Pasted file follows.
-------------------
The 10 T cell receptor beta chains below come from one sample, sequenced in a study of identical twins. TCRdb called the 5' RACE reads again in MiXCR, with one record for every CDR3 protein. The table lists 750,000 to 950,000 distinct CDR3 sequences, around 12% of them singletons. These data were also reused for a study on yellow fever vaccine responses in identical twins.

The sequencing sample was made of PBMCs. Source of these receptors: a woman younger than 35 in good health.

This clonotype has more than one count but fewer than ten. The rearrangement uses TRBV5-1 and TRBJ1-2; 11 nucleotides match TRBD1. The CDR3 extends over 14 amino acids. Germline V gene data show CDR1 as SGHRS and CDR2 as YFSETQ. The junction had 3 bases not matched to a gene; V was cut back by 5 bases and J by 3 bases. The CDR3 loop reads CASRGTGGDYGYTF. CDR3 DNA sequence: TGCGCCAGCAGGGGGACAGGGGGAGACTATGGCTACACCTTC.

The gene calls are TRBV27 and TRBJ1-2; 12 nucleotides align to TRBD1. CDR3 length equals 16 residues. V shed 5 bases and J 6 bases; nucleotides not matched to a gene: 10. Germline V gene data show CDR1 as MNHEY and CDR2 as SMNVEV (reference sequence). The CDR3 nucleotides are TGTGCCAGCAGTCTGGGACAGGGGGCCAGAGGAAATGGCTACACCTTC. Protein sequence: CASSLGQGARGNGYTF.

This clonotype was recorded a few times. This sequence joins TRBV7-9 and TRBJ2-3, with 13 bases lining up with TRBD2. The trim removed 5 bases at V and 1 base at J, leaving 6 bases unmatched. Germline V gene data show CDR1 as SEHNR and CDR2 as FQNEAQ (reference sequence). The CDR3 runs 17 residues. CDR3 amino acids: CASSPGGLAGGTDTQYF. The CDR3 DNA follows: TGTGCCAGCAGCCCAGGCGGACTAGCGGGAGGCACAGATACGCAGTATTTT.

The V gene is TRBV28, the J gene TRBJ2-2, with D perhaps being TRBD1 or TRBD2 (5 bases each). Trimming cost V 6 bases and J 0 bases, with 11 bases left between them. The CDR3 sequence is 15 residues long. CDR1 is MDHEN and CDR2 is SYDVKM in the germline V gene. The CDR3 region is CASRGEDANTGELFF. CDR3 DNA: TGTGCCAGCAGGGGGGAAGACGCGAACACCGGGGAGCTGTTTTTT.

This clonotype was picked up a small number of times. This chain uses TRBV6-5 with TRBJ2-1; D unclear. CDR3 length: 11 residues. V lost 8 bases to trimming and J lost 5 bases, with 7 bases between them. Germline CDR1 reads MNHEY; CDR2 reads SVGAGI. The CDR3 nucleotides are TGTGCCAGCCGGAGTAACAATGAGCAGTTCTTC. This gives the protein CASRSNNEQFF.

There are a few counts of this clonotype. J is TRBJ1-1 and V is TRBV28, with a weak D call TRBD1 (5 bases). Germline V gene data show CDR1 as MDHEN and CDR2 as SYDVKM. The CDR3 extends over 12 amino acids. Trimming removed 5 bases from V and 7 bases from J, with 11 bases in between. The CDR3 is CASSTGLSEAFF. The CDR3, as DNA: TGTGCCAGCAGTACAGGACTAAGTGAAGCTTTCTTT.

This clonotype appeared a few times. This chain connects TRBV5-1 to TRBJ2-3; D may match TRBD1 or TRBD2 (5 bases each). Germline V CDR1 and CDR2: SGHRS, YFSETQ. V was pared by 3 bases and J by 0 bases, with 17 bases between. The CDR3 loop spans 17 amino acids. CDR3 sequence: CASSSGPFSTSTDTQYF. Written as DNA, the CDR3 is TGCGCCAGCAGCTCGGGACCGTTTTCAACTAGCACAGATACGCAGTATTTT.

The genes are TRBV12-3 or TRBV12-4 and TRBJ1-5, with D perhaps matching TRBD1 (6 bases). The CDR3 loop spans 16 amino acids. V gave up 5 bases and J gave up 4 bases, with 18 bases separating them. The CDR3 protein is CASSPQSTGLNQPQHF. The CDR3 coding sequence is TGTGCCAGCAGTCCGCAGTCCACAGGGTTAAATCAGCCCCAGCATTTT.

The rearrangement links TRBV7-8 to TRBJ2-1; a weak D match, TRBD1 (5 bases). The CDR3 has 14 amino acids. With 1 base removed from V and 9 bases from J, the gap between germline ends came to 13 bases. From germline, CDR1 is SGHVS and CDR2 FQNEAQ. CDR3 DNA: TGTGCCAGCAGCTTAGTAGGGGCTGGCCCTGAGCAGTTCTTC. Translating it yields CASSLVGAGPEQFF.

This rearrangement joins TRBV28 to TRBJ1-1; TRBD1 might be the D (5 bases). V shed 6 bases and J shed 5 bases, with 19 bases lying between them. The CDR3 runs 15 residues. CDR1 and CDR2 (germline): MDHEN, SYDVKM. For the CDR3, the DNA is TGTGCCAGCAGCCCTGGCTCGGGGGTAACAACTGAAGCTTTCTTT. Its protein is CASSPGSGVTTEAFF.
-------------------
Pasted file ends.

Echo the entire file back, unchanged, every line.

The 10 T cell receptor beta chains below come from one sample, sequenced in a study of identical twins. TCRdb called the 5' RACE reads again in MiXCR, with one record for every CDR3 protein. The table lists 750,000 to 950,000 distinct CDR3 sequences, around 12% of them singletons. These data were also reused for a study on yellow fever vaccine responses in identical twins.

The sequencing sample was made of PBMCs. Source of these receptors: a woman younger than 35 in good health.

This clonotype has more than one count but fewer than ten. The rearrangement uses TRBV5-1 and TRBJ1-2; 11 nucleotides match TRBD1. The CDR3 extends over 14 amino acids. Germline V gene data show CDR1 as SGHRS and CDR2 as YFSETQ. The junction had 3 bases not matched to a gene; V was cut back by 5 bases and J by 3 bases. The CDR3 loop reads CASRGTGGDYGYTF. CDR3 DNA sequence: TGCGCCAGCAGGGGGACAGGGGGAGACTATGGCTACACCTTC.

The gene calls are TRBV27 and TRBJ1-2; 12 nucleotides align to TRBD1. CDR3 length equals 16 residues. V shed 5 bases and J 6 bases; nucleotides not matched to a gene: 10. Germline V gene data show CDR1 as MNHEY and CDR2 as SMNVEV (reference sequence). The CDR3 nucleotides are TGTGCCAGCAGTCTGGGACAGGGGGCCAGAGGAAATGGCTACACCTTC. Protein sequence: CASSLGQGARGNGYTF.

This clonotype was recorded a few times. This sequence joins TRBV7-9 and TRBJ2-3, with 13 bases lining up with TRBD2. The trim removed 5 bases at V and 1 base at J, leaving 6 bases unmatched. Germline V gene data show CDR1 as SEHNR and CDR2 as FQNEAQ (reference sequence). The CDR3 runs 17 residues. CDR3 amino acids: CASSPGGLAGGTDTQYF. The CDR3 DNA follows: TGTGCCAGCAGCCCAGGCGGACTAGCGGGAGGCACAGATACGCAGTATTTT.

The V gene is TRBV28, the J gene TRBJ2-2, with D perhaps being TRBD1 or TRBD2 (5 bases each). Trimming cost V 6 bases and J 0 bases, with 11 bases left between them. The CDR3 sequence is 15 residues long. CDR1 is MDHEN and CDR2 is SYDVKM in the germline V gene. The CDR3 region is CASRGEDANTGELFF. CDR3 DNA: TGTGCCAGCAGGGGGGAAGACGCGAACACCGGGGAGCTGTTTTTT.

This clonotype was picked up a small number of times. This chain uses TRBV6-5 with TRBJ2-1; D unclear. CDR3 length: 11 residues. V lost 8 bases to trimming and J lost 5 bases, with 7 bases between them. Germline CDR1 reads MNHEY; CDR2 reads SVGAGI. The CDR3 nucleotides are TGTGCCAGCCGGAGTAACAATGAGCAGTTCTTC. This gives the protein CASRSNNEQFF.

There are a few counts of this clonotype. J is TRBJ1-1 and V is TRBV28, with a weak D call TRBD1 (5 bases). Germline V gene data show CDR1 as MDHEN and CDR2 as SYDVKM. The CDR3 extends over 12 amino acids. Trimming removed 5 bases from V and 7 bases from J, with 11 bases in between. The CDR3 is CASSTGLSEAFF. The CDR3, as DNA: TGTGCCAGCAGTACAGGACTAAGTGAAGCTTTCTTT.

This clonotype appeared a few times. This chain connects TRBV5-1 to TRBJ2-3; D may match TRBD1 or TRBD2 (5 bases each). Germline V CDR1 and CDR2: SGHRS, YFSETQ. V was pared by 3 bases and J by 0 bases, with 17 bases between. The CDR3 loop spans 17 amino acids. CDR3 sequence: CASSSGPFSTSTDTQYF. Written as DNA, the CDR3 is TGCGCCAGCAGCTCGGGACCGTTTTCAACTAGCACAGATACGCAGTATTTT.

The genes are TRBV12-3 or TRBV12-4 and TRBJ1-5, with D perhaps matching TRBD1 (6 bases). The CDR3 loop spans 16 amino acids. V gave up 5 bases and J gave up 4 bases, with 18 bases separating them. The CDR3 protein is CASSPQSTGLNQPQHF. The CDR3 coding sequence is TGTGCCAGCAGTCCGCAGTCCACAGGGTTAAATCAGCCCCAGCATTTT.

The rearrangement links TRBV7-8 to TRBJ2-1; a weak D match, TRBD1 (5 bases). The CDR3 has 14 amino acids. With 1 base removed from V and 9 bases from J, the gap between germline ends came to 13 bases. From germline, CDR1 is SGHVS and CDR2 FQNEAQ. CDR3 DNA: TGTGCCAGCAGCTTAGTAGGGGCTGGCCCTGAGCAGTTCTTC. Translating it yields CASSLVGAGPEQFF.

This rearrangement joins TRBV28 to TRBJ1-1; TRBD1 might be the D (5 bases). V shed 6 bases and J shed 5 bases, with 19 bases lying between them. The CDR3 runs 15 residues. CDR1 and CDR2 (germline): MDHEN, SYDVKM. For the CDR3, the DNA is TGTGCCAGCAGCCCTGGCTCGGGGGTAACAACTGAAGCTTTCTTT. Its protein is CASSPGSGVTTEAFF.